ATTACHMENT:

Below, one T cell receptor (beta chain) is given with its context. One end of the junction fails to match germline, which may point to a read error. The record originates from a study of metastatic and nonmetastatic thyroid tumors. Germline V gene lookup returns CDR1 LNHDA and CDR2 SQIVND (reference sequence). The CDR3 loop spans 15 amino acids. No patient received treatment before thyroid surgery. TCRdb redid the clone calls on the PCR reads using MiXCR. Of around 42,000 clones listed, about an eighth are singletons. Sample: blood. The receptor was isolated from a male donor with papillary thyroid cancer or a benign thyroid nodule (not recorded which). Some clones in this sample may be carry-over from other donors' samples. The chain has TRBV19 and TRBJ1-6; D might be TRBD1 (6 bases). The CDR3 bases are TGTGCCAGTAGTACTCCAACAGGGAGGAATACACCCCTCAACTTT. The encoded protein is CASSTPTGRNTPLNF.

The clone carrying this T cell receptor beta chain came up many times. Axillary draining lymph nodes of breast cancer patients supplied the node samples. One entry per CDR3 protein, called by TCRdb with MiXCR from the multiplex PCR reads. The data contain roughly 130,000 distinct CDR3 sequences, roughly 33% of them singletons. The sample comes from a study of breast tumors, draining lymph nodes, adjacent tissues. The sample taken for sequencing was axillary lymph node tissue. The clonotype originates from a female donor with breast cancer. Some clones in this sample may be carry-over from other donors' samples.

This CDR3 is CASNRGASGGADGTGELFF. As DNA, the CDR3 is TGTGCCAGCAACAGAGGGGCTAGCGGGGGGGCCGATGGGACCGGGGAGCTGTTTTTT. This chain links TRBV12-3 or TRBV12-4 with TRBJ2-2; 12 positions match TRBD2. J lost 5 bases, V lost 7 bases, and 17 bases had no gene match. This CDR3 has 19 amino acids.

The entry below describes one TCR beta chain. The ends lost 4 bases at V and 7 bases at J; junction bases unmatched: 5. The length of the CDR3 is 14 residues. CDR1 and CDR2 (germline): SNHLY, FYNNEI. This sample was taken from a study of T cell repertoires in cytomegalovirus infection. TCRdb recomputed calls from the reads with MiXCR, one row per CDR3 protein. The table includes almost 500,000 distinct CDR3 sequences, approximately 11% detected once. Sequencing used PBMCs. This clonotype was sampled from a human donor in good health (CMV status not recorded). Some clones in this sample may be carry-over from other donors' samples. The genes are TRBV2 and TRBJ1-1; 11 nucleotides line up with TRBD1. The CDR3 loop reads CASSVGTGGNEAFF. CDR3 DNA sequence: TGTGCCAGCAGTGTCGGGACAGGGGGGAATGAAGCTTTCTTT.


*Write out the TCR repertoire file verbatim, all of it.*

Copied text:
Below, one T cell receptor (beta chain) is given with its context. One end of the junction fails to match germline, which may point to a read error. The record originates from a study of metastatic and nonmetastatic thyroid tumors. Germline V gene lookup returns CDR1 LNHDA and CDR2 SQIVND (reference sequence). The CDR3 loop spans 15 amino acids. No patient received treatment before thyroid surgery. TCRdb redid the clone calls on the PCR reads using MiXCR. Of around 42,000 clones listed, about an eighth are singletons. Sample: blood. The receptor was isolated from a male donor with papillary thyroid cancer or a benign thyroid nodule (not recorded which). Some clones in this sample may be carry-over from other donors' samples. The chain has TRBV19 and TRBJ1-6; D might be TRBD1 (6 bases). The CDR3 bases are TGTGCCAGTAGTACTCCAACAGGGAGGAATACACCCCTCAACTTT. The encoded protein is CASSTPTGRNTPLNF.

The clone carrying this T cell receptor beta chain came up many times. Axillary draining lymph nodes of breast cancer patients supplied the node samples. One entry per CDR3 protein, called by TCRdb with MiXCR from the multiplex PCR reads. The data contain roughly 130,000 distinct CDR3 sequences, roughly 33% of them singletons. The sample comes from a study of breast tumors, draining lymph nodes, adjacent tissues. The sample taken for sequencing was axillary lymph node tissue. The clonotype originates from a female donor with breast cancer. Some clones in this sample may be carry-over from other donors' samples.

This CDR3 is CASNRGASGGADGTGELFF. As DNA, the CDR3 is TGTGCCAGCAACAGAGGGGCTAGCGGGGGGGCCGATGGGACCGGGGAGCTGTTTTTT. This chain links TRBV12-3 or TRBV12-4 with TRBJ2-2; 12 positions match TRBD2. J lost 5 bases, V lost 7 bases, and 17 bases had no gene match. This CDR3 has 19 amino acids.

The entry below describes one TCR beta chain. The ends lost 4 bases at V and 7 bases at J; junction bases unmatched: 5. The length of the CDR3 is 14 residues. CDR1 and CDR2 (germline): SNHLY, FYNNEI. This sample was taken from a study of T cell repertoires in cytomegalovirus infection. TCRdb recomputed calls from the reads with MiXCR, one row per CDR3 protein. The table includes almost 500,000 distinct CDR3 sequences, approximately 11% detected once. Sequencing used PBMCs. This clonotype was sampled from a human donor in good health (CMV status not recorded). Some clones in this sample may be carry-over from other donors' samples. The genes are TRBV2 and TRBJ1-1; 11 nucleotides line up with TRBD1. The CDR3 loop reads CASSVGTGGNEAFF. CDR3 DNA sequence: TGTGCCAGCAGTGTCGGGACAGGGGGGAATGAAGCTTTCTTT.